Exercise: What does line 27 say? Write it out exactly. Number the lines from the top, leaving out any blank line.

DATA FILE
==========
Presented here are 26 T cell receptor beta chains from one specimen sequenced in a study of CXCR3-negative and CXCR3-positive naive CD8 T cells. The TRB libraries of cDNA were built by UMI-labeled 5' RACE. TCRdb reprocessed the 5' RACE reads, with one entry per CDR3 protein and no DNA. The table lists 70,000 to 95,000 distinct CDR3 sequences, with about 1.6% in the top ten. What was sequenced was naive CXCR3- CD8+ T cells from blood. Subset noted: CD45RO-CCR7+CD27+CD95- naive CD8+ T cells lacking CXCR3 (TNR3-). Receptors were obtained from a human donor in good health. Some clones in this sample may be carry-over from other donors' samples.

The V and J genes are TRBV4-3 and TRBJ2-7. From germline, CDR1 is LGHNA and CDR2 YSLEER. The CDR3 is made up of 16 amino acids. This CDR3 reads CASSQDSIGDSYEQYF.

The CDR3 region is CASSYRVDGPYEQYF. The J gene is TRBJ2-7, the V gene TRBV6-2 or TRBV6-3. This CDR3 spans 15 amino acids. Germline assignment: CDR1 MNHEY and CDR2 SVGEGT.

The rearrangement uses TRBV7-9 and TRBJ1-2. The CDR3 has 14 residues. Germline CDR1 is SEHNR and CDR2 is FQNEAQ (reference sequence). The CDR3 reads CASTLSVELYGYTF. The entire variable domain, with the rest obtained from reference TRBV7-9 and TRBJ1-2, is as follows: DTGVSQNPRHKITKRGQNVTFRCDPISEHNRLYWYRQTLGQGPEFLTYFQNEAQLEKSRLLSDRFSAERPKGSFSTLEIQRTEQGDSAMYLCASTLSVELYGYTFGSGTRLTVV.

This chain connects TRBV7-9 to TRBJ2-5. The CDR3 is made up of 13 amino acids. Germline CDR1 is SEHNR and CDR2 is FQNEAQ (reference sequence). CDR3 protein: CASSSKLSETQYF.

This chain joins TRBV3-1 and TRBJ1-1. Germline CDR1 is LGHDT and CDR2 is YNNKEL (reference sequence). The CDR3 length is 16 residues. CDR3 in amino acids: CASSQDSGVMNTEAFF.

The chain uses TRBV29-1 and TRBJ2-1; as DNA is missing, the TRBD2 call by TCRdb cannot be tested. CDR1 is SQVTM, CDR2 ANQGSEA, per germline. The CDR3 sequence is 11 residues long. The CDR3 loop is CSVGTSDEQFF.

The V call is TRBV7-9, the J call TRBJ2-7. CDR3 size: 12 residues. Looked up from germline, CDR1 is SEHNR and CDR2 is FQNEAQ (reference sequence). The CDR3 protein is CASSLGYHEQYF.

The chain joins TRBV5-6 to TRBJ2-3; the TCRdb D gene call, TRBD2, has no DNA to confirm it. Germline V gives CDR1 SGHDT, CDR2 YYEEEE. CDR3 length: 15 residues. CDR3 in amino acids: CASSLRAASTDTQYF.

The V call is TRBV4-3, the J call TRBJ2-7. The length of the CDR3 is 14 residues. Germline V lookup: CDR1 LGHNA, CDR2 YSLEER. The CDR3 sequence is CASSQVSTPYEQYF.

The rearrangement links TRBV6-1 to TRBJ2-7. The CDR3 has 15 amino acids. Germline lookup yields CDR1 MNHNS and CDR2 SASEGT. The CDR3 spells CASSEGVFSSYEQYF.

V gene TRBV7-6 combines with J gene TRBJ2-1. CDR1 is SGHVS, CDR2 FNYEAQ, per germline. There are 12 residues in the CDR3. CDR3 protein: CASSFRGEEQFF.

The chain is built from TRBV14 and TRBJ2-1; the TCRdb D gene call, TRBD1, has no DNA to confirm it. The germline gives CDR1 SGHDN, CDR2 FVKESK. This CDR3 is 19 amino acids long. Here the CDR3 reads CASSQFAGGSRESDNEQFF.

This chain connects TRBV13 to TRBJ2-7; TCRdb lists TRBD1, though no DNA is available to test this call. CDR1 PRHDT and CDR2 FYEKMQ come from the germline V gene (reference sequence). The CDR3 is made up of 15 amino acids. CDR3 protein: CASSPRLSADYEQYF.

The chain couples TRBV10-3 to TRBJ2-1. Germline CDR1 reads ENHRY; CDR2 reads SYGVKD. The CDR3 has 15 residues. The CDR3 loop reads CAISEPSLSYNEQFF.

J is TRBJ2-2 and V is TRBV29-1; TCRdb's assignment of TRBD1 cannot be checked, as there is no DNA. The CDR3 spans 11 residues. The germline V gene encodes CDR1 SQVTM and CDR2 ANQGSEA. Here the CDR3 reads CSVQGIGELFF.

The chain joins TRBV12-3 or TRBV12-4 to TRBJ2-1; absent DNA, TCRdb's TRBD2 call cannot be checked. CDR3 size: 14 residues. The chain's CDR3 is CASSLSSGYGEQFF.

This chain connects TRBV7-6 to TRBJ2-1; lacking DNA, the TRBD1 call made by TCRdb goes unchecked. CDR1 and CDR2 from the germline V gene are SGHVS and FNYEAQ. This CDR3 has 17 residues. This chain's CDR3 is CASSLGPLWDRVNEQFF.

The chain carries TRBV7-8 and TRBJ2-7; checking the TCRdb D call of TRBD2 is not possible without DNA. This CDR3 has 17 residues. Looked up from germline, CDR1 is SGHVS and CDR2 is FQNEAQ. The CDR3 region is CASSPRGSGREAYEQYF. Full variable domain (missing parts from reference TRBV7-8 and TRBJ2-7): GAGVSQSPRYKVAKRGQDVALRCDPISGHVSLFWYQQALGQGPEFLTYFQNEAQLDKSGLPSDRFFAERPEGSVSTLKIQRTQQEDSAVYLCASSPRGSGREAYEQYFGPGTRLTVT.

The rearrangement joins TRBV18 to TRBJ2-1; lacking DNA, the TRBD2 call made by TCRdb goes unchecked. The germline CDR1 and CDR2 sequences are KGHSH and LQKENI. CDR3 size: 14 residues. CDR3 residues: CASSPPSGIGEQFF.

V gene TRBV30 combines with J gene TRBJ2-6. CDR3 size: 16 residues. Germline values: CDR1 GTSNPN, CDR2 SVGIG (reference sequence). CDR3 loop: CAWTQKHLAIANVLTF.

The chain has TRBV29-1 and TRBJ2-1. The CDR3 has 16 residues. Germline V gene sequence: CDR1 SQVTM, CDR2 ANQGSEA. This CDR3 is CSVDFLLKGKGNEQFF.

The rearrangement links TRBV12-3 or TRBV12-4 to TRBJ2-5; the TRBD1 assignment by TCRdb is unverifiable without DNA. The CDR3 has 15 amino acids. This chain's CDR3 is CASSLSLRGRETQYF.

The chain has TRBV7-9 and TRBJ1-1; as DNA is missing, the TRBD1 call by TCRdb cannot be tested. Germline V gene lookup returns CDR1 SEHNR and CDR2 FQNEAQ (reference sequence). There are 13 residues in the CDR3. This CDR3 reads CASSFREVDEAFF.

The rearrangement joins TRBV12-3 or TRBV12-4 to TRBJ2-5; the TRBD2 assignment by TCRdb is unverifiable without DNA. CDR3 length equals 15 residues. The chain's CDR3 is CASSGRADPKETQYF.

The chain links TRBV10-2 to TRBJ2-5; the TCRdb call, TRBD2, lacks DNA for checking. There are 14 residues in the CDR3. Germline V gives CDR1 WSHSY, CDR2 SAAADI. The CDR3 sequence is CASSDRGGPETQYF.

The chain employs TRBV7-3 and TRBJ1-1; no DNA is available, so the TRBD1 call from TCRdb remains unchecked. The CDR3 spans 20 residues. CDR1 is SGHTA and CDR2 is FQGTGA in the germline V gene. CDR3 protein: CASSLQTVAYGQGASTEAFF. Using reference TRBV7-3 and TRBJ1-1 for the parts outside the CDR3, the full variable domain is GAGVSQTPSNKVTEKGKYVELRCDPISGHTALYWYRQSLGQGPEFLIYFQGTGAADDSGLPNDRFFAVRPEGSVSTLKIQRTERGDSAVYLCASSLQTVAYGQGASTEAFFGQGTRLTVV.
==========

The chain employs TRBV7-3 and TRBJ1-1; no DNA is available, so the TRBD1 call from TCRdb remains unchecked. The CDR3 spans 20 residues. CDR1 is SGHTA and CDR2 is FQGTGA in the germline V gene. CDR3 protein: CASSLQTVAYGQGASTEAFF. Using reference TRBV7-3 and TRBJ1-1 for the parts outside the CDR3, the full variable domain is GAGVSQTPSNKVTEKGKYVELRCDPISGHTALYWYRQSLGQGPEFLIYFQGTGAADDSGLPNDRFFAVRPEGSVSTLKIQRTERGDSAVYLCASSLQTVAYGQGASTEAFFGQGTRLTVV.